J. Pediatr. Endocrinol. Metab.
PUBLISHED: 07-07-2009
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In Turkey congenital hypothyroidism (CH) occurs with a prevalence of one in 2,736 newborns while the worldwide incidence is one in 3,000-4,000 newborns. 85-90% of these cases are due to dysgenesis of the thyroid gland, whereas defects in thyroid hormone synthesis account for 10-15%. The majority of patients with dyshormonogenesis have a defect in thyroid peroxidase (TPO). To date, more than 60 different mutations have been described in the TPO gene, mostly single nucleotide substitutions. Five children from three consanguineous families were diagnosed with CH on the basis of clinical symptoms and signs--goiter, macroglossia and prolonged jaundice at newborn age. Two different mutations in the TPO gene were identified. Affected children in families I and II had a nonsense mutation in exon 10 (R540X). Genotyping of polymorphic markers within the TPO gene revealed that these families shared a common haplotype, suggesting a founder effect. In the third family, a novel mutation (G319R) in exon 8 was identified.
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Metabolic acidosis in a patient with type 1 diabetes mellitus complicated by methanol and amitriptyline intoxication.
Eur J Emerg Med
PUBLISHED: 04-25-2009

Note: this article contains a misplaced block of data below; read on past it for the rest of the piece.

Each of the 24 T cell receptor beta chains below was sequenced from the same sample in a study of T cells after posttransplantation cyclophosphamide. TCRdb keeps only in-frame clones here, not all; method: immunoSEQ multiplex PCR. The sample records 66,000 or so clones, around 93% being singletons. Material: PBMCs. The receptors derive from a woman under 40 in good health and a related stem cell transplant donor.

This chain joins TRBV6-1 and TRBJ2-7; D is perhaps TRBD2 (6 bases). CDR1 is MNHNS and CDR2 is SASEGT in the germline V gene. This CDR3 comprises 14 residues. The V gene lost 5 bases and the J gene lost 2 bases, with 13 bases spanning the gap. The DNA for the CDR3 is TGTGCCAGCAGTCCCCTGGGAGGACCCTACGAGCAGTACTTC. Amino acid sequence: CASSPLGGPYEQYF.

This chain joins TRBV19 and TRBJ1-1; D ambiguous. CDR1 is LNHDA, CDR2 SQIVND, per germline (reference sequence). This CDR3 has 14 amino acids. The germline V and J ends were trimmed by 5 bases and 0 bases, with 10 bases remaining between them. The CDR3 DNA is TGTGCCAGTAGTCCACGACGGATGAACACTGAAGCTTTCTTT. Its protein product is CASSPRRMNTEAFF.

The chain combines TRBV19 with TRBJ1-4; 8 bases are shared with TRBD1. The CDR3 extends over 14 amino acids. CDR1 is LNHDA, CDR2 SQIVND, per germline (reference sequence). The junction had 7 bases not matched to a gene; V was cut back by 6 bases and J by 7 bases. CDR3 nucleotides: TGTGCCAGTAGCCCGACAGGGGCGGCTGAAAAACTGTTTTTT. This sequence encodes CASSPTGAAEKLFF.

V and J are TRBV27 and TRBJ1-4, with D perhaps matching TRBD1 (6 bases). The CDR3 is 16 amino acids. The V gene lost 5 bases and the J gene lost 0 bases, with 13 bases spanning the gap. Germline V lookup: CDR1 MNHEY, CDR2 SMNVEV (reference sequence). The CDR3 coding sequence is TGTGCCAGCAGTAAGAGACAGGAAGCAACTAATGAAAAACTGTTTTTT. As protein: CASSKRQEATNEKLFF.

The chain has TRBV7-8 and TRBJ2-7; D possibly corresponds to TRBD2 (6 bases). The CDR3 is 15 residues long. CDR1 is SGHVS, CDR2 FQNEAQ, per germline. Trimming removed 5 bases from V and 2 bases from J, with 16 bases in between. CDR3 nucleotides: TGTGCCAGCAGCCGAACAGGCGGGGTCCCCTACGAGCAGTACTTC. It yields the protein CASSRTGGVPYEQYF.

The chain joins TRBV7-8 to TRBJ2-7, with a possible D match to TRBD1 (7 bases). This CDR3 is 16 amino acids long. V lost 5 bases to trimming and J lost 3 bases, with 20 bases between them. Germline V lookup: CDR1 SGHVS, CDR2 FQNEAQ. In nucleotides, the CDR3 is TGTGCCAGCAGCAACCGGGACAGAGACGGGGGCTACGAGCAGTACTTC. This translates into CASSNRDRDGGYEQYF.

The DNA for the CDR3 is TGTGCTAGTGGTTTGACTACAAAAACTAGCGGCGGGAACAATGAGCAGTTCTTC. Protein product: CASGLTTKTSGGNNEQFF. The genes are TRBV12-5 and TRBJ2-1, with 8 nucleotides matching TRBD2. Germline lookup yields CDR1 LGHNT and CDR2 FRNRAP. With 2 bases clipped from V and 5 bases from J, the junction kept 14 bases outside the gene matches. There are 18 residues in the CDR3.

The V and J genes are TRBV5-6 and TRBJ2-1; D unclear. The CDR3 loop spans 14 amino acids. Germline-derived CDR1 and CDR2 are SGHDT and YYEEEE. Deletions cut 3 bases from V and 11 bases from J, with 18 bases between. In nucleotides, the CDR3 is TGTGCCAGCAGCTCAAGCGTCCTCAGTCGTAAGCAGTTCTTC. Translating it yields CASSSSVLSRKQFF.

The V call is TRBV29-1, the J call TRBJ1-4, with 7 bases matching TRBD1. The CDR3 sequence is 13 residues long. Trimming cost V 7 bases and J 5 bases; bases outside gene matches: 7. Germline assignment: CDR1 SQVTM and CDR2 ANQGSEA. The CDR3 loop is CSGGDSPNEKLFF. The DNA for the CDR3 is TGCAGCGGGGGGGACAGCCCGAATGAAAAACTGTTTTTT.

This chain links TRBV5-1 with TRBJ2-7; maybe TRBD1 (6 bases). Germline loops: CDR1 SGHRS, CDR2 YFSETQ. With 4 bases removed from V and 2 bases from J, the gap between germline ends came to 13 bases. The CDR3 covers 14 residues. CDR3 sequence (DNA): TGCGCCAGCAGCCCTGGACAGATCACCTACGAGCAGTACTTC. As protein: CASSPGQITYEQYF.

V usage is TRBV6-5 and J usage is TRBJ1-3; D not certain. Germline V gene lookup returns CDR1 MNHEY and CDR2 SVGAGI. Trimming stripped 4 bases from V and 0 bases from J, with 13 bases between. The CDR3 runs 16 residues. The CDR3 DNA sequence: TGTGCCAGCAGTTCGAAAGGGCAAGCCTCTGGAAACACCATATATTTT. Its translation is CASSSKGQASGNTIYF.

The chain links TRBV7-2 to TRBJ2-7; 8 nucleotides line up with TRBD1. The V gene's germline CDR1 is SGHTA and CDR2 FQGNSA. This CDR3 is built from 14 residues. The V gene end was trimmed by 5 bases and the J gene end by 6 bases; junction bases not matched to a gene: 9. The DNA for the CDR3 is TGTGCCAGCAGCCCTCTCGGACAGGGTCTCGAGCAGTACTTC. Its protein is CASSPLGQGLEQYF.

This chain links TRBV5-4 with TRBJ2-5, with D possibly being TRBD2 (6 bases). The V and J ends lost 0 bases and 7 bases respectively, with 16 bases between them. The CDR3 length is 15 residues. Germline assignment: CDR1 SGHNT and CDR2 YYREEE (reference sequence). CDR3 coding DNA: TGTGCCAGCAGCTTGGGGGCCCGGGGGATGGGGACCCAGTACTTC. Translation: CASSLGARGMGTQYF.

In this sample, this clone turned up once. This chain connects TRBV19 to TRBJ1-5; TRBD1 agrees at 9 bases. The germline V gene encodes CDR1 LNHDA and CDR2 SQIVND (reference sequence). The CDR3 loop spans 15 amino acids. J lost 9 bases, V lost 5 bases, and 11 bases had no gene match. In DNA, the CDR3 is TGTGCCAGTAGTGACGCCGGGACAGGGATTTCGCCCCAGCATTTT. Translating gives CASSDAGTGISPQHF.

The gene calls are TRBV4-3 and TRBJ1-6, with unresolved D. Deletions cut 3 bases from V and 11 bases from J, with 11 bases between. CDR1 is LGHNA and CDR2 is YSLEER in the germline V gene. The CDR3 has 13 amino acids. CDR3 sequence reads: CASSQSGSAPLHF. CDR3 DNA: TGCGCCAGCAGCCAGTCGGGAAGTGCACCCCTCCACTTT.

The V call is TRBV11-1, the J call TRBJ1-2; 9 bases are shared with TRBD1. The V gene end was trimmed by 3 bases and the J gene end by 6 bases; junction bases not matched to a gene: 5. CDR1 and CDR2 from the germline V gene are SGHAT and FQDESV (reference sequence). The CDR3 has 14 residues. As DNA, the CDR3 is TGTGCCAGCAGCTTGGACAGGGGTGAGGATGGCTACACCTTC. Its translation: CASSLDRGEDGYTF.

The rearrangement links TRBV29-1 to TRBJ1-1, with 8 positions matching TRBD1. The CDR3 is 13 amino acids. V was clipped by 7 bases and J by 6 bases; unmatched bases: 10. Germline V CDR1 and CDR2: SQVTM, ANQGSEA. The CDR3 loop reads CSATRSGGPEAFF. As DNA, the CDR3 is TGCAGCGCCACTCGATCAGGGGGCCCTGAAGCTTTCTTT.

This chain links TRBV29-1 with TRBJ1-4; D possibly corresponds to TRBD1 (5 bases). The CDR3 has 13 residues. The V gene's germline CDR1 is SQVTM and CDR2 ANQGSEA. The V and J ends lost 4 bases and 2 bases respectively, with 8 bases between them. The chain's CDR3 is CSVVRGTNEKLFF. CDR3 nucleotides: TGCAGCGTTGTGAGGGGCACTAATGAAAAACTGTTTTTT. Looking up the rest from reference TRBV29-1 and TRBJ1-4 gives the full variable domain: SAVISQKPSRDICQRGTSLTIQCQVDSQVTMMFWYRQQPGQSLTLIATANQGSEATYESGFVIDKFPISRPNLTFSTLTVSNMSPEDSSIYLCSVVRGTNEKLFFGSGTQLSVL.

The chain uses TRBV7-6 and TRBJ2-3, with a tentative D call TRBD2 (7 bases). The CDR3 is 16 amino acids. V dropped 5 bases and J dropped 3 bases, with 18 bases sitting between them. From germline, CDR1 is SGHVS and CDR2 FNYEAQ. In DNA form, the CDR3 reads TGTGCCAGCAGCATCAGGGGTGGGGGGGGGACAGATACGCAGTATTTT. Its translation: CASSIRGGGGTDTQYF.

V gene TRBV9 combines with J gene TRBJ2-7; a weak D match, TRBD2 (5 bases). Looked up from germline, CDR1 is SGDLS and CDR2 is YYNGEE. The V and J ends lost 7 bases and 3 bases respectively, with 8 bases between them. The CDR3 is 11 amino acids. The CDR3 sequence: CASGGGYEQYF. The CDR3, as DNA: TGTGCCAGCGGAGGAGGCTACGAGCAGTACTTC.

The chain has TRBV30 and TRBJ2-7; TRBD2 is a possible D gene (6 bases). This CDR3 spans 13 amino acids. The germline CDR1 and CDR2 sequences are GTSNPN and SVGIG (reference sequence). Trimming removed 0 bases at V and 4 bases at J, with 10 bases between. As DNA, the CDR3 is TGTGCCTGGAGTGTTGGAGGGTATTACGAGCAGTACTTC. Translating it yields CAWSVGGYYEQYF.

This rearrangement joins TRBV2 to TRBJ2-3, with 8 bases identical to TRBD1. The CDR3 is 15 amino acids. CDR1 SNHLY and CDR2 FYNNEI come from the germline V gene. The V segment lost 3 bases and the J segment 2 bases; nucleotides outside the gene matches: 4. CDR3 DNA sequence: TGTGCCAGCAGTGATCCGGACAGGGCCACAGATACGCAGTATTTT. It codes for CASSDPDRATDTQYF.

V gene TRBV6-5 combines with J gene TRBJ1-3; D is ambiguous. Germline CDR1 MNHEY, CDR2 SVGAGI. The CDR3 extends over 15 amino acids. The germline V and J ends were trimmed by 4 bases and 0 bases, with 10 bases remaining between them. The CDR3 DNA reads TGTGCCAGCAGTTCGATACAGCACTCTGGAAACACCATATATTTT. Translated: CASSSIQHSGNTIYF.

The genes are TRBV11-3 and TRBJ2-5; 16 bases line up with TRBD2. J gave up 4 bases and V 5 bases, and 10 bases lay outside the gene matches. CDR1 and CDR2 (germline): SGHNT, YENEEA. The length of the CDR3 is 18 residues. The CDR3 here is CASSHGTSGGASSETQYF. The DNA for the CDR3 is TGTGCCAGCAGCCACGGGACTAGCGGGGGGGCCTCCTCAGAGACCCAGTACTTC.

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Diabetic ketoacidosis (DKA) is a widely known acute metabolic complication of diabetes mellitus (DM), which can be potentially fatal. It is not difficult to diagnose when a patient with DM comes with symptoms such as coma, fruity breath, hyperglycemia, acidosis, and tachypnea. If the patient has not been diagnosed with DM before, then other sicknesses characterized by an increased anion gap should be considered. A 12-year-old boy with type 1 DM and repeated earlier admissions for DKA was admitted to the emergency department in another apparent case of DKA with coma, hyperglycemia, and profound metabolic acidosis. When his condition did not improve with initial treatment, intoxication was suspected as an alternate cause of his condition. Further laboratory tests detected methanol and amitriptyline. The patient underwent hemodialysis and recovered completely. This case illustrates that a seemingly obvious medical condition can mask serious intoxication. This report is the only publication on two different entities characterized by an increased anion gap and at the end the patient has been cured completely without any complications.